Regulatory T Cells in Severe Drug Eruptions
Tetsuo Shiohara, Ryo Takahashi, Yukiko Ushigome and Yoko KanoAffiliation:
Department of Dermatology, Kyorin University School of Medicine, Tokyo, Japan.
AbstractRegulatory T cells (Tregs) are essential for limiting immunopathology and maintaining immune homeostasis. They represent a major barrier to aberrant and excessive immune responses to pathogens and allergens in infectious and allergic diseases, respectively. In this review, we describe our current understanding of the immunopathogenic mechanism behind protection against the development and exacerbation of severe drug eruptions, with special emphasis on regulatory T cells (Tregs). In this regard, our previous study demonstrated that the timing of the dysfunction of Tregs could determine the pathological phenotype and sequelae of severe drug eruptions. We also discuss the factors that abrogate Treg function and demonstrate that Mycoplasma pneumoniae is the only pathogen shown to cause a persistent loss of Treg function long after clinical resolution. A loss of Treg function observed at the different stages of severe drug eruptions would be a driving force in the subsequent development of autoimmune disease as long-term sequelae of severe drug eruptions.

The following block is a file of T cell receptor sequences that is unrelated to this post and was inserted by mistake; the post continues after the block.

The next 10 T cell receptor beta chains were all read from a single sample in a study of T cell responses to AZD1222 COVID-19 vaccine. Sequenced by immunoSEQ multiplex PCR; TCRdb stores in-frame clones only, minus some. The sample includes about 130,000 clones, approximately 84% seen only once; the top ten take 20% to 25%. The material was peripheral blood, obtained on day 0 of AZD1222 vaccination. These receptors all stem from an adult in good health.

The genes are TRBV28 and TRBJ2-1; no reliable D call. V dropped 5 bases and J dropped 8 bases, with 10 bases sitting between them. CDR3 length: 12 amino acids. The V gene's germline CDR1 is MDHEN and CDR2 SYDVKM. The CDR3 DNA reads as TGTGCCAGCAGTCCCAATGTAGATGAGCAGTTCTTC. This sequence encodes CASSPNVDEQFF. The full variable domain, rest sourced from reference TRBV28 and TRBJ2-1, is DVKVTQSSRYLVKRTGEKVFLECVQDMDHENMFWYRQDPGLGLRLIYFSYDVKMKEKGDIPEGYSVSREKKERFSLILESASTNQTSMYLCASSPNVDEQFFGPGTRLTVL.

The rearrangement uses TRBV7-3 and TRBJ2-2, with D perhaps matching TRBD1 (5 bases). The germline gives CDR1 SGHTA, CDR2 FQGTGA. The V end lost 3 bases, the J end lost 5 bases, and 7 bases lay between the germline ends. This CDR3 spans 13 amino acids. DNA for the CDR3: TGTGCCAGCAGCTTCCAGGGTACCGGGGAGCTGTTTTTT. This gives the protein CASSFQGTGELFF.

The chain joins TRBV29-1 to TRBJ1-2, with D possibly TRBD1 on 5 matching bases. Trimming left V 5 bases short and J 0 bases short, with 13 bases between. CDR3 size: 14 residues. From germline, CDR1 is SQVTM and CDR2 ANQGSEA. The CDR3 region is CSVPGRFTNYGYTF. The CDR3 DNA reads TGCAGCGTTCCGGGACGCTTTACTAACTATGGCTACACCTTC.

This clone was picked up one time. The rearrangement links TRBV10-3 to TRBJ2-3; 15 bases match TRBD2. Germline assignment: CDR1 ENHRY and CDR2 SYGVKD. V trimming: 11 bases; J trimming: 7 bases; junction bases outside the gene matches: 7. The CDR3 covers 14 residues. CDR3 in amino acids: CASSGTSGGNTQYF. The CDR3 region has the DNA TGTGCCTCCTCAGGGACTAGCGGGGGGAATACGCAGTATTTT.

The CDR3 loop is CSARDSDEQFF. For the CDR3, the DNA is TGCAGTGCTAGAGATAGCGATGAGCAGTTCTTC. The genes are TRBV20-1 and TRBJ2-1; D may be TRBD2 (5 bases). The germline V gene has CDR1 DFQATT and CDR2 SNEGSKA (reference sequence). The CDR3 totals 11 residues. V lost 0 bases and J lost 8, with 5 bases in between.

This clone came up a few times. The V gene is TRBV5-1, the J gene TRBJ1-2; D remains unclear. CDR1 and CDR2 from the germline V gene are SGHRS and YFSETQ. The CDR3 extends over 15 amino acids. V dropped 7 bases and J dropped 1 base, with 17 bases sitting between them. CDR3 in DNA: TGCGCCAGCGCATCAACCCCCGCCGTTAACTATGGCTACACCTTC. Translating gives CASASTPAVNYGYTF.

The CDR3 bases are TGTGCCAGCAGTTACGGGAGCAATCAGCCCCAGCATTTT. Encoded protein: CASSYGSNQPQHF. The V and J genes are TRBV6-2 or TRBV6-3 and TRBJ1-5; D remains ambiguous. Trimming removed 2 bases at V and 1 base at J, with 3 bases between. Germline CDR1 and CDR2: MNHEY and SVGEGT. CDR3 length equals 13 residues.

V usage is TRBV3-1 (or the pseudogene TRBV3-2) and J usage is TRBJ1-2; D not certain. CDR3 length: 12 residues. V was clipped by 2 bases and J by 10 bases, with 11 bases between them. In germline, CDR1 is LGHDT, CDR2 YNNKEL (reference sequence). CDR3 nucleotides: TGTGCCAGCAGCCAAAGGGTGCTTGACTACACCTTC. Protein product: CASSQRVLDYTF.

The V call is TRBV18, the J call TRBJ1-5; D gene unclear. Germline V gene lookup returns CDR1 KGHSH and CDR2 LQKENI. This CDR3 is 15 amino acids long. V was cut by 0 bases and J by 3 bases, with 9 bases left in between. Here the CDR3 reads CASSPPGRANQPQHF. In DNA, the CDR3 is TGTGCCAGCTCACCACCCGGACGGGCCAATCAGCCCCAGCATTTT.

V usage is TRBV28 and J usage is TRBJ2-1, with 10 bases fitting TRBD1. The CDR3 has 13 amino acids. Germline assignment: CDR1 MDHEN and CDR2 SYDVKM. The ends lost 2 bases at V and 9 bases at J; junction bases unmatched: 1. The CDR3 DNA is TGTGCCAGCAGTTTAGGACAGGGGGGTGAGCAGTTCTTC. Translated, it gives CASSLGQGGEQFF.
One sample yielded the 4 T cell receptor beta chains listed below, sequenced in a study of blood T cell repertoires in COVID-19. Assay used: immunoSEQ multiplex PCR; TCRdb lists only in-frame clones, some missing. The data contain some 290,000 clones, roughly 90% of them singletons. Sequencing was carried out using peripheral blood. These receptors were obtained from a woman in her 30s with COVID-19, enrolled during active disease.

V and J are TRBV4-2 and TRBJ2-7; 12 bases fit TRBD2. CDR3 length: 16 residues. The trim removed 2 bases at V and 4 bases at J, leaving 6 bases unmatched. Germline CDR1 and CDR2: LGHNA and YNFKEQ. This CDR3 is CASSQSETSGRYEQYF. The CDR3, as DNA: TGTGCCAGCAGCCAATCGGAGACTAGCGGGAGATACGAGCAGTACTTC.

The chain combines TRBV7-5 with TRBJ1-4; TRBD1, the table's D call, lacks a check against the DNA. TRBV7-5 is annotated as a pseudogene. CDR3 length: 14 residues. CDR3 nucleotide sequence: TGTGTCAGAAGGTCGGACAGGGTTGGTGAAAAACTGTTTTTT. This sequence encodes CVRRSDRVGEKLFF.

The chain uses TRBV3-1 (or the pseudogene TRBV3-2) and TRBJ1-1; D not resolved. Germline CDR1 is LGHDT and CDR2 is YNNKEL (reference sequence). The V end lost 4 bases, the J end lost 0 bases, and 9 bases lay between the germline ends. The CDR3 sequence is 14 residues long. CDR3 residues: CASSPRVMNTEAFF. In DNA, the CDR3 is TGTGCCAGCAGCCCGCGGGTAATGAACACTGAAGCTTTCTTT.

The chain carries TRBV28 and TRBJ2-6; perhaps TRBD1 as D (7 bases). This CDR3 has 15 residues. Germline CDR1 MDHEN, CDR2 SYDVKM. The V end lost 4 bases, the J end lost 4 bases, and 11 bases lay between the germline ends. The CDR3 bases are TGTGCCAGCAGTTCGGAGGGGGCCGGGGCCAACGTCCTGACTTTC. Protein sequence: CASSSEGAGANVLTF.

Drug-induced hypersensitivity syndrome, fixed drug eruption, herpesviruses, Mycoplasma pneumoniae, regulatory T cells, Stevens-Johnson syndrome, toxic epidermal necrolysis.
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